Ben Cullen Williams

Living Archive

The Living Archive is an experiment between Studio Wayne McGregor and Google Arts and Culture – a tool for choreography powered by machine learning which generates original movement inspired by Wayne’s 25-year archive.

Chris Salter

n-Polytope: Behaviors in Light and Sound after Iannis Xenakis
N_Polytope: Behaviors in Light and Sound After Iannis Xenakis is a spectacular light and sound performance-installation combining cutting edge lighting, lasers, sound, sensing and machine learning software inspired by composer Iannis Xenakiss radical 1960s- 1970s works named Polytopes (from the Greek ‘poly’, many and ‘topos’, space). As large scale, immersive architectural environments that made the indeterminate and chaotic patterns and behaviour of natural phenomena experiential through the temporal dynamics of light and the spatial dynamics of sound, the Polytopes still to this day are relatively unknown but were far ahead of their time. N_Polytope is based on the attempt to both re-imagine Xenakis’ work with probabilistic/stochastic systems with new techniques as well as to explore how these techniques can exemplify our own historical moment of extreme instability.

Alex May and Anna Dumitriu

ArchaeaBot: A Post Climate Change, Post Singularity Life-form
“ArchaeaBot: A Post Singularity and Post Climate Change Life-form” takes the form of an underwater robotic installation that explores what ‘life’ might mean in a post singularity, post climate change  future. The project is based on new research about archaea (the oldest life forms on Earth) combined with the latest innovations in machine learning & artificial intelligence creating the ‘ultimate’ species for the end of the world as we know it.

FIELD

System Aesthetics
The works in this series are part of an extensive research project by FIELD, exploring the most relevant machine learning algorithms in code-based illustrations […] We have started a deeper exploration of the less accessible information that is out there, such as scientific papers and open source code publications, to develop an understanding of these algorithms’ inner workings, and translate it into visual metaphors that can contribute to a public debate.

ELEVENPLAY x RZM

Discrete Figures
‘Discrete Figures’ unites the performing arts and mathematics in a dramatic exploration of the relationship between the human body and computer generated movement (simulated bodies) born from mathematical analysis. As an additional layer of complexity, the performance piece utilizes drones, A.I., and machine learning in the quest for a new palette of movement to foster undiscovered modes of expressive dance that transcend the limits of conventional human subjectivity and emotional expression.

Jonathan O’Hear, Martin Rautenstrauch & Timothy O’Hear

DAI – the Dancing Artificial Intelligence
DAI is an Artificial Intelligence artist. What this means is that it* thinks; it doesn’t follow a script or act randomly. In its first physical form, DAI is a performer and is inviting you to view its movement creation process. During the process DAI has been exploring its body and its environment, searching for ways to overcome some of the limitations that the physical world has imposed upon its virtual aspirations. This project is a reaction to the rapidly growing importance of artificial intelligence (AI) in our lives. Simple versions of AI are already everywhere, and today we are at a turning point where the first machines capable of learning through experience, like us, are making their appearance. This raises all kinds of ethical and moral issues and we want to be involved in this debate in our own way.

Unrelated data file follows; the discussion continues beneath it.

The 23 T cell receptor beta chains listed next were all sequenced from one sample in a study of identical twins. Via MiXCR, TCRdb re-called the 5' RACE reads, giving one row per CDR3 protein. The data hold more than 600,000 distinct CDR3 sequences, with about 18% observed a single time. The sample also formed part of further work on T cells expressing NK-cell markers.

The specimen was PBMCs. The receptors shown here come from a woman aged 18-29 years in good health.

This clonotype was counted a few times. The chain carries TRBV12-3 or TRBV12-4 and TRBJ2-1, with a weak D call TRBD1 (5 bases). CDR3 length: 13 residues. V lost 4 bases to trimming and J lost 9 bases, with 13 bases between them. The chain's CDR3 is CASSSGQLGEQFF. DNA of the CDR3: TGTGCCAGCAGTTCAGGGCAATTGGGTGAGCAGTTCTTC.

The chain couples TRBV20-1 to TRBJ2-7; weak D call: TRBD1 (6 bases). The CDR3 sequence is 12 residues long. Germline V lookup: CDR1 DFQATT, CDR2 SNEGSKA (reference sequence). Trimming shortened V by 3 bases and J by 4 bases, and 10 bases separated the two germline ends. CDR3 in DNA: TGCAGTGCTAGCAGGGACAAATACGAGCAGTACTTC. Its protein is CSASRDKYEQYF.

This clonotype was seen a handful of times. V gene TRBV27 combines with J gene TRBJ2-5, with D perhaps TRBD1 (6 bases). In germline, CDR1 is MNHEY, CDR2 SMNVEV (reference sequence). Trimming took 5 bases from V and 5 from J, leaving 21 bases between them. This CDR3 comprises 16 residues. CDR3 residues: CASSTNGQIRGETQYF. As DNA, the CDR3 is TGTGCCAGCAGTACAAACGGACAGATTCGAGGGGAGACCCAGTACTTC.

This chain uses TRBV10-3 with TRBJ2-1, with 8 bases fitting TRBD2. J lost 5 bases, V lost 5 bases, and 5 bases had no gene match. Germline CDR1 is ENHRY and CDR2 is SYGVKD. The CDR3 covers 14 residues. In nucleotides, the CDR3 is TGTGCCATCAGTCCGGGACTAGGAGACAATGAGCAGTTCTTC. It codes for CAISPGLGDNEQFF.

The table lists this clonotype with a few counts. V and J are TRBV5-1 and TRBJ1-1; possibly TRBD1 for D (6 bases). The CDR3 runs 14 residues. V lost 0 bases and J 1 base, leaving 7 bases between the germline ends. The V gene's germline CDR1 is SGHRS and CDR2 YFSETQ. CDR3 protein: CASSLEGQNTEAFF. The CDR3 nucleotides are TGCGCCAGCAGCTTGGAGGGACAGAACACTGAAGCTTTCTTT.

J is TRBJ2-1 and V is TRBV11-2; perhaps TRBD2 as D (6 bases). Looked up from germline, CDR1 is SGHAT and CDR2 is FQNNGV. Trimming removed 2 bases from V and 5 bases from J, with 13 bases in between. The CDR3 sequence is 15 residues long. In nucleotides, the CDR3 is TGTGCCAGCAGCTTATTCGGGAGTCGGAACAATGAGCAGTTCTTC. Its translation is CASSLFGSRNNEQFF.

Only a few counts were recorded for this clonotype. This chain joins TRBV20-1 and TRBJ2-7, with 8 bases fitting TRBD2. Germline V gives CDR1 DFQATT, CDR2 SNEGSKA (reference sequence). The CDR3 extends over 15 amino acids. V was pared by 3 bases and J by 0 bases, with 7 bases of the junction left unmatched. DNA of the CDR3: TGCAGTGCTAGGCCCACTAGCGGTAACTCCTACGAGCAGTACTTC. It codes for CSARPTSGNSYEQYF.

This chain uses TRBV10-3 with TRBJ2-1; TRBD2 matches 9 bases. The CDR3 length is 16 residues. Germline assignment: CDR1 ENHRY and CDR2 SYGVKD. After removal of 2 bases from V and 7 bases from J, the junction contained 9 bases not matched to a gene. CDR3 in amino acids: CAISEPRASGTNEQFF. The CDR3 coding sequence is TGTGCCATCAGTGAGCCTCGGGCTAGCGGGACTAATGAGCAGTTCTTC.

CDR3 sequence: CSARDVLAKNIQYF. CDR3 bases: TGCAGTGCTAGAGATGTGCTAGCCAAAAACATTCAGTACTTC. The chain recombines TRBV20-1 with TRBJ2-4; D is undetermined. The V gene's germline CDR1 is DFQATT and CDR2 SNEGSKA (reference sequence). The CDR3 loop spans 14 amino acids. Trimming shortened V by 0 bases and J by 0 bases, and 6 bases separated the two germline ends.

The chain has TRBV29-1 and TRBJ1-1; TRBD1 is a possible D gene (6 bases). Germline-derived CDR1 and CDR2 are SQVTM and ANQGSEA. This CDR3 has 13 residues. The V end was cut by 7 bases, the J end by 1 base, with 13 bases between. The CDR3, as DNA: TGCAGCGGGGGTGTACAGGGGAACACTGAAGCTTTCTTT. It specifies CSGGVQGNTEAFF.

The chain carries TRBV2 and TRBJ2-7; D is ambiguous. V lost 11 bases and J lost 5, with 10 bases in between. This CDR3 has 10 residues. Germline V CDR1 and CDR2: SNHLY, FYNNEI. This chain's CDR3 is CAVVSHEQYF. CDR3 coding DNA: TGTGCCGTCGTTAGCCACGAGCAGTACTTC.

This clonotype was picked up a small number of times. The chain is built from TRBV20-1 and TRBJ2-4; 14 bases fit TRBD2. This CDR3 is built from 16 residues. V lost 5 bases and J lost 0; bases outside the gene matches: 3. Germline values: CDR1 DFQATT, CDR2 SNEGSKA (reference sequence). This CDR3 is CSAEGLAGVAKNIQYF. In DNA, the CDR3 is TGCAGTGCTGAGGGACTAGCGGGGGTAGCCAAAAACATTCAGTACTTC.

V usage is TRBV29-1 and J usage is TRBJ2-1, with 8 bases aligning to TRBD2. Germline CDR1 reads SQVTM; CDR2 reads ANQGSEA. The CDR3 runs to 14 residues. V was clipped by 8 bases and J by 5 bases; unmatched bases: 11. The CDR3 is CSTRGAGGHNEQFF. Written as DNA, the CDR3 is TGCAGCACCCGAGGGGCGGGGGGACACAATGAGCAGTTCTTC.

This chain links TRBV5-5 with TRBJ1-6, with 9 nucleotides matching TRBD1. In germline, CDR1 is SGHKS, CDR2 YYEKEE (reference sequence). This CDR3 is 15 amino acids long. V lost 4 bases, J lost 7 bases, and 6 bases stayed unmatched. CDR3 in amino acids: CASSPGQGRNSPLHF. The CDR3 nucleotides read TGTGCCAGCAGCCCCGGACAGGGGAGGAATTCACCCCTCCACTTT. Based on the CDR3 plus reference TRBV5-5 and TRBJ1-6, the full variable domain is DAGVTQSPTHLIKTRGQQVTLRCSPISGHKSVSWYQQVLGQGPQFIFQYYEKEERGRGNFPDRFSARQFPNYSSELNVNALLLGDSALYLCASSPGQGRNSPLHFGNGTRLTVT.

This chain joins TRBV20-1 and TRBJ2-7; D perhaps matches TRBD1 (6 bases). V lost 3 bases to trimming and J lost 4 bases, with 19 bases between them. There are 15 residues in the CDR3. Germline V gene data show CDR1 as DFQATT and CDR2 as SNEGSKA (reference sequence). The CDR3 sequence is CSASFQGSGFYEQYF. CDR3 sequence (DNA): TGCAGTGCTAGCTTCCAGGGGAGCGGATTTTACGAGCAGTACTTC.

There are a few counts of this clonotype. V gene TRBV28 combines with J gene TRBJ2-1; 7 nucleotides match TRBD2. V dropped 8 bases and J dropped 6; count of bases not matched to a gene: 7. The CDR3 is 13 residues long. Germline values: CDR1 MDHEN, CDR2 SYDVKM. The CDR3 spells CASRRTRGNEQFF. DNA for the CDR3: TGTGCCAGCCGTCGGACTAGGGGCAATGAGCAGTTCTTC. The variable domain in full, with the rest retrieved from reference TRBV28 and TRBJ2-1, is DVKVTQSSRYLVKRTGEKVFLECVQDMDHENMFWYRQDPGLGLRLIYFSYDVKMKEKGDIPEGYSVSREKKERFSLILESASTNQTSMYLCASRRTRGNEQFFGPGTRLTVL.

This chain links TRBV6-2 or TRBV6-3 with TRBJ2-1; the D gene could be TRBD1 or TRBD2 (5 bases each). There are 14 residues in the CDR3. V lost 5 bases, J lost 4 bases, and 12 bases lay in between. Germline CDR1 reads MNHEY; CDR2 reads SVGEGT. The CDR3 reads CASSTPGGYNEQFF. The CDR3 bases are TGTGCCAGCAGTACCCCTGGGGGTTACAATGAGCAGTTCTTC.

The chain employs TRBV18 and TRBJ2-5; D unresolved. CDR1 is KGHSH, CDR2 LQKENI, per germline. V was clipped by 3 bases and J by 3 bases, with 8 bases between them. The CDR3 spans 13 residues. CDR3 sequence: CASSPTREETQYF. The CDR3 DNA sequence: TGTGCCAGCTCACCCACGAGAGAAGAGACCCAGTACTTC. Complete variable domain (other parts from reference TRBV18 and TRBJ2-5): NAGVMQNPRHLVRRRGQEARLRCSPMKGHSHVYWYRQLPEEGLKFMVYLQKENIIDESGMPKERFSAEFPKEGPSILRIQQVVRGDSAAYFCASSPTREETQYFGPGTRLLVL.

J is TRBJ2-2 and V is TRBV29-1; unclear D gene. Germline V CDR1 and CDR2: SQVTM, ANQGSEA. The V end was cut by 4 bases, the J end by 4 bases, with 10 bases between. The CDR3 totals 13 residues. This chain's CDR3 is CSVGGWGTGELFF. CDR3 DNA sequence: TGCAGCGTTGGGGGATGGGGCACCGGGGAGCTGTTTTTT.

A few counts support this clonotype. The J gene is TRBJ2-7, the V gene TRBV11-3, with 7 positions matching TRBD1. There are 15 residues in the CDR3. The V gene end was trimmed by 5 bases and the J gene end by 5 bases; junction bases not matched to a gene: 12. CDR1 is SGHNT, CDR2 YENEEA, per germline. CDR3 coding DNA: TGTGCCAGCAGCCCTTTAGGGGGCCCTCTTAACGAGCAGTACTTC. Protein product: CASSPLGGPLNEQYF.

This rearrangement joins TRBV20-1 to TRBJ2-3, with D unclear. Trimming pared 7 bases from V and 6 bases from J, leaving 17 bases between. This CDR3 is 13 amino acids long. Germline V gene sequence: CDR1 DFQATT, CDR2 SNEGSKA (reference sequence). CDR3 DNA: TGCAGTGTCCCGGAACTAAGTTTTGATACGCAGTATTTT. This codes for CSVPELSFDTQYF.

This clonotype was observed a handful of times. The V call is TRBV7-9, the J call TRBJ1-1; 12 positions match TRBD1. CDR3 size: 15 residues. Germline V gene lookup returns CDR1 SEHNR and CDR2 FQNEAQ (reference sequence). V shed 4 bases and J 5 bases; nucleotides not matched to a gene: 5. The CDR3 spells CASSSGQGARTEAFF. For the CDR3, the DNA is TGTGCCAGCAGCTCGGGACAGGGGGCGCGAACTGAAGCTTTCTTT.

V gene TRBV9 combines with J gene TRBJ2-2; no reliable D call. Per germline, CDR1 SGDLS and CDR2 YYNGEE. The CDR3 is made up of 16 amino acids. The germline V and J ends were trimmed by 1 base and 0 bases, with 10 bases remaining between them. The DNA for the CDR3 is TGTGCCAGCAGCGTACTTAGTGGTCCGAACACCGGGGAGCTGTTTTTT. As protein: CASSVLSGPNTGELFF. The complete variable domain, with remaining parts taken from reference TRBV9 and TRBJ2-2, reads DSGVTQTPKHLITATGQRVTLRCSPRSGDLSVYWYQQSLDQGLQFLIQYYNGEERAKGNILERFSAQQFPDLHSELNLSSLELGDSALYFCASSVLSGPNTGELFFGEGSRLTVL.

HUANG YI & KUKA

The work fulfills Huang’s childhood dream of having a robot dance partner and required development from scratch.  After learning the mechanics of the industrial KUKA robot, he conceptualized the movements and programmed the machine to create the partner he wanted.   He says of the experience, “Dancing face to face with a robot is like looking at my own face in a mirror… I think I have found the key to spin human emotions into robots.” It was developed into a full-length piece with two additional dancers as part of 3-Legged Dog Art & Technology Center‘s Artist Residency program and their 3LD/3D+ program.

Mushon Zer-Aviv

The normalizing machine
The Normalizing Machine is an interactive installation presented as an experimental research in machine-learning. It aims to identify and analyze the image of social normalcy. Each participant is asked to point out who looks most normal from a line up of previously recorded participants. The machine analyzes the participant decisions and adds them to its’ aggregated algorithmic image of normalcy.

Rhizomatiks Research ELEVENPLAY Kyle McDonald

discrete figures 2019

Human performers meet computer-generated bodies, calculated visualisations of movement meet flitting drones! Artificial intelligence and self-learning machines make this previously unseen palette of movement designs appear, designs that far transcend the boundaries of human articulateness, allowing for a deep glimpse into the abstract world of data processing. The Rhizomatiks Research team, led by Japanese artist, programmer, interaction designer and DJ Daito Manabe, gathers collective power with a number of experts, among them the five ELEVENPLAY dancers of choreographer MIKIKO as well as from coding artist Kyle McDonald. The result is a breathtaking, implemented beautifully, in short: visually stunning.

Refik Anadol

Machine Hallucination
Refik Anadol’s most recent synesthetic reality experiments deeply engage with these centuries-old questions and attempt at revealing new connections between visual narrative, archival instinct and collective consciousness. The project focuses on latent cinematic experiences derived from representations of urban memories as they are re-imagined by machine intelligence. For Artechouse’s New York location, Anadol presents a data universe of New York City in 1025 latent dimensions that he creates by deploying machine learning algorithms on over 100 million photographic memories of New York City found publicly in social networks. Machine Hallucination thus generates a novel form of synesthetic storytelling through its multilayered manipulation of a vast visual archive beyond the conventional limits of the camera and the existing cinematographic techniques. The resulting artwork is a 30-minute experimental cinema, presented in 16K resolution, that visualizes the story of New York through the city’s collective memories that constitute its deeply-hidden consciousness.